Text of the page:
Placing an Opamp at high power can provide up to 10mA out of most GPIO pins.  If you want more source/sink current, you need to change the GPIO to either P0.0, P0.1, P3.6 or P3.7.  These pins can source/sink up to 25mA.

When I used your pin assignment (P1.6) without the Opamp, my output was reduced to 1.81V peak-to-peak.   Using the Opamp before P1.6, my output P2P was 2.09V

Mod #3

I created a new var "uint8_t dividend_scaled".   I found that if I stop isr_1 (disable for example or use the debugger), the output will go to full-scale because the LUT table processing is not a active.

By using a new var, I process the LUT table data transferred when isr_1 is active but when not active the output flat-lines.

Len
"Engineering is an Art. The Art of Compromise."
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greg79
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Thank you, Len! Fantastic!

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greg79
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I just checked the code and all the changes and the comments make sense, I appreciate your time and effort. It is incredible how much I learn from posting here! 

I started wondering if using the DFB for math would help or would that be an overkill? I need to generate 8 signals, half of those are mixed from other signals:  a lot of signal processing such as attenuation and mixing so there will be a lot of math. I wonder how can I time and sync these math operations to the DMA transfer? 

To give you an idea what I want: 

  1. DMA transfer sample A from LUT then attenuate it for mixing (division) and save the result in a buffer/array
  2. DMA transfer sample B from LUT then attenuate it for mixing (division) and save the result in a buffer/array
  3. mix (add) sample A and B from buffer and write (DMA transfer sample) the result into the DAC's register
  4. repeat this with the other 7 signals

It is paramount that the divisions and the addition are not skipped and are executed fast before the clock-triggered DMA brings in the next samples. The DFB (or state machine?) would be great for this but then I have this nagging feeling that all of this and more was successfully implemented in the 80's with 8-bit processors (8051 and Z80) in Japanese and US polyphonic MIDI synthesizers. Anyway, I will keep experimenting and see how fast the CPU can handle the signal processing. 

Untitled drawing (3).jpg

 

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greg,

I've never used the DFB.  Therefore my recommendation to use it as the high-speed math function would need to be validated by others more familiar with it.

Len
"Engineering is an Art. The Art of Compromise."
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I'm making it too complicated. I don't think using DMA to transfer one 8-bit byte is necessary, I can just do the memory-to-memory transfer via the software, then do the math. I just don't know how to do the whole process (mem-to-mem transfer, division, addition, transfer to DAC) synced to a clock. Maybe an interrupt tied to a clock? I will investigate, prototype and share.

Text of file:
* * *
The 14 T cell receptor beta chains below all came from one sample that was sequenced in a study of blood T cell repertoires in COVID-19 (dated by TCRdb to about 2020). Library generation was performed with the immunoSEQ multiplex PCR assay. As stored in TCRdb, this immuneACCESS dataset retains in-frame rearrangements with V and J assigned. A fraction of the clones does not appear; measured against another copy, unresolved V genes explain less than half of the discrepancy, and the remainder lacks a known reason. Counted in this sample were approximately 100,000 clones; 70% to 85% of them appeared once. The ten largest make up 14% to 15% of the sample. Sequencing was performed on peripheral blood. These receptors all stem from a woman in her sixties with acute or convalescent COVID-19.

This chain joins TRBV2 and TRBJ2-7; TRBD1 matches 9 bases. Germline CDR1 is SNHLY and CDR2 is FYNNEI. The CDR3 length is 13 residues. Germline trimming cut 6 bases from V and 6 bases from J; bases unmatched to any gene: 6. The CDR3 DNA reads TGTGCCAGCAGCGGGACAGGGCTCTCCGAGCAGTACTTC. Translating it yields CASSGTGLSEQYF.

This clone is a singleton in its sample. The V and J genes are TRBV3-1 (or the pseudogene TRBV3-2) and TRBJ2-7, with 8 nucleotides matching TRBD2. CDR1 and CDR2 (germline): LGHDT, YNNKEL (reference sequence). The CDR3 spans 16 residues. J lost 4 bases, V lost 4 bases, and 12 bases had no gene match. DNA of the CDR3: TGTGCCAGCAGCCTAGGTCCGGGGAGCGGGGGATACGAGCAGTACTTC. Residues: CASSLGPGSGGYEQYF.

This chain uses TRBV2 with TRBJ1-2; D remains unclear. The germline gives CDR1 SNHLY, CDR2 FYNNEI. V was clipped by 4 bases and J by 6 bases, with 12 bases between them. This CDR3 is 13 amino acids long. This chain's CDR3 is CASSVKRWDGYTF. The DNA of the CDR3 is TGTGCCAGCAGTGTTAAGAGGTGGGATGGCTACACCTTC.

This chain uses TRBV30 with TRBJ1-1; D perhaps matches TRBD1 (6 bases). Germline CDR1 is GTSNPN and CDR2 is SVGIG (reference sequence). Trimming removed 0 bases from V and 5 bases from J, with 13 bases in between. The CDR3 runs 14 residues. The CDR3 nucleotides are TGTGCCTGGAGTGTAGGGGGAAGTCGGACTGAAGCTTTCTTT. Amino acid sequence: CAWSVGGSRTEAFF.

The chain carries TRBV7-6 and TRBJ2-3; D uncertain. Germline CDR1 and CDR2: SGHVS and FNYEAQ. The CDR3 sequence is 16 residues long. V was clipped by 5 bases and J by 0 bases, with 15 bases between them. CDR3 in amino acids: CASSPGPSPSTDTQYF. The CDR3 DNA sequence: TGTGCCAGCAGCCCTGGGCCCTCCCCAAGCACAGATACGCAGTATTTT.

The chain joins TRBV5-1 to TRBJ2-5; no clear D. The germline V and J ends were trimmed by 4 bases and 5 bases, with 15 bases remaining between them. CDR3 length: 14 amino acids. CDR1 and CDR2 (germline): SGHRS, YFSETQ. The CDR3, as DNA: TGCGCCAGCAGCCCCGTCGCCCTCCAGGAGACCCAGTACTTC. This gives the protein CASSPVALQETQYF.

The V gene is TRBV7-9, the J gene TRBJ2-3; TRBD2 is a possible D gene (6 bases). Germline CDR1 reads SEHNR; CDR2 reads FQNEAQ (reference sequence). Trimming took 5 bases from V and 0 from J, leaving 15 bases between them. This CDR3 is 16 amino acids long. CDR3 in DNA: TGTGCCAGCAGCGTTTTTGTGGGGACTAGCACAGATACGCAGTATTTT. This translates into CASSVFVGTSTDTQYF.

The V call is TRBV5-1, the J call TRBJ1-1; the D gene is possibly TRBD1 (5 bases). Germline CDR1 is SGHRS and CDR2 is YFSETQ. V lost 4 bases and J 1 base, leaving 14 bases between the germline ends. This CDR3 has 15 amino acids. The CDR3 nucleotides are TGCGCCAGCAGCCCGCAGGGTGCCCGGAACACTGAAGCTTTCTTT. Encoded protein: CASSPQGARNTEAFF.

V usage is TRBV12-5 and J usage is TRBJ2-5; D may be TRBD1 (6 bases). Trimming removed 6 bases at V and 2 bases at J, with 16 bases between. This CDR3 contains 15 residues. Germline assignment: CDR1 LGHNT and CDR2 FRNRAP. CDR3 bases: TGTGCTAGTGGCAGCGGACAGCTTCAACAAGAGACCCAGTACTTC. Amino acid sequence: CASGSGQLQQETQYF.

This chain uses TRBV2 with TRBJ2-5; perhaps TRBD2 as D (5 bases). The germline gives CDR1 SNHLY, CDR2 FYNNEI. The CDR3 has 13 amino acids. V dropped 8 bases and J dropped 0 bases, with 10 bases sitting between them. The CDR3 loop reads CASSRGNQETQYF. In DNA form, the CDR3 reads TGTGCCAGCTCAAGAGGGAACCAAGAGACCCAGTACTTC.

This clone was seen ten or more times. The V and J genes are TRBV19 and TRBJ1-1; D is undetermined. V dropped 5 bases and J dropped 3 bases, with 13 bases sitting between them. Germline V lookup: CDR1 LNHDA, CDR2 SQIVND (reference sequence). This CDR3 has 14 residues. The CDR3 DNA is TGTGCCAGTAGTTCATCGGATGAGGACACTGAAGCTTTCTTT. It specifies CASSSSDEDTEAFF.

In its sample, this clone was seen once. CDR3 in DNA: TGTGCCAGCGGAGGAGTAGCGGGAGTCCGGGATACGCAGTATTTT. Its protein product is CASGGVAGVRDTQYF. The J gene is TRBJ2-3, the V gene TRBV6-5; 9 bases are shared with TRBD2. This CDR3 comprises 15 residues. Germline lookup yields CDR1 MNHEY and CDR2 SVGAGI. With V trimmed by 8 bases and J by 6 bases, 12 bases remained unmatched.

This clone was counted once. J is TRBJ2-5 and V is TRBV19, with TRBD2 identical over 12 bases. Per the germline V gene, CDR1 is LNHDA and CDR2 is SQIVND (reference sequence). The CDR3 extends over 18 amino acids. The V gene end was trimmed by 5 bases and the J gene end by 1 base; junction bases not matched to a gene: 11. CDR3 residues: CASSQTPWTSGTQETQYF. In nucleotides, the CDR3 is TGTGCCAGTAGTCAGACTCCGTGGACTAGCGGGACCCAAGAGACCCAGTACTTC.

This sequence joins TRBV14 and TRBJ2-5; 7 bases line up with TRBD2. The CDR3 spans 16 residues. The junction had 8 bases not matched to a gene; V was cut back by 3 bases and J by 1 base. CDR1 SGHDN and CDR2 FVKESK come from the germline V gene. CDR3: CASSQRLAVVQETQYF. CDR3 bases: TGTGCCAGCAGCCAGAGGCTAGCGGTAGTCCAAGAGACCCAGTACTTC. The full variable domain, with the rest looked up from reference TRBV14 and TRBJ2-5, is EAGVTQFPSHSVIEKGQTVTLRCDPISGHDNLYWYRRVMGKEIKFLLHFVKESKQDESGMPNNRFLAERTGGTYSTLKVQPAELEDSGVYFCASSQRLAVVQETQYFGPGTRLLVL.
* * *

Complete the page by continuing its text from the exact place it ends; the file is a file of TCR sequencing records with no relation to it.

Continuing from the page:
About the DFB: unnecessary in this context nevertheless it is the most fascinating component of PSOC. Paul Phillips's DFBUtility is highly recommended, the samples and the visualization helps a lot. 

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Greg,

I don't understand a necessity to divide the lookup table values. Wouldn't be enough to multiply 8-bit LUT1 x LUT2 and take the highest byte from the 16-bit product? 

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So to mix the two samples one can just add them in 16 bit and take the highest byte? This is great, thanks! The two signals must be attenuated before mixing. In synthesizer terms, say I want to modulate the filter with a gentle LFO of 10% amount (1/10 amplitude) and an envelope of 50%. The two signals are then added. 

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Greg,

Are you looking for something like that? Note that only multiplication and bit shift were used:

Wave Env Mod_01.png

 

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Exactly!!! I have been trying to prototype a simpler way without the here.

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greg,

I assume from previous posts you are looking for 8-note polyphonic operation.  If so, what is the top sine frequency to support?

Len
"Engineering is an Art. The Art of Compromise."
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The synth is an analog IC and is monophonic. However it requires 8 control voltage signals so in essence, it is 8 voice polyphonic (even though the control voltage is not in audio range). I have posted a project in an other post where I'm trying to achieve the task without DMAs here (with no success yet): 

https://community.cypress.com/t5/PSoC-5-3-1-MCU/LUT-to-DAC-transfer-without-DMA/m-p/286952#M45514

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greg,

https://community.cypress.com/t5/PSoC-5-3-1-MCU/LUT-to-DAC-transfer-without-DMA/m-p/286952#M45514

has been solved.

Question: What is the top sine frequency to support?

Len
"Engineering is an Art. The Art of Compromise."
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greg79,

The AS3394 synth chip seems to require static control voltages or at least slow-domain, like  pich control DC voltage, envelope profile, amplitude modulation (vibrato), etc. It already has a built-in VCO to develop the pitch carrier wave, and uses other analog inputs to modulate that VCO output.

AS3394 synth.png

On the other hand, PSoC5 is capable of digital wave synthesis like shown below (w/o using AS3394). But it wasn't the goal - was it?

Wave Env Mod_01.png

Can you please explain which way you want to proceed?

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The goal is to generate the 8 control voltages at this point, exactly the same way as it was used before (albeit with 8-bit CPUs): one DAC and a demux with holding capacitors on the outputs. Just like the image, DAC -> demux -> voice chip.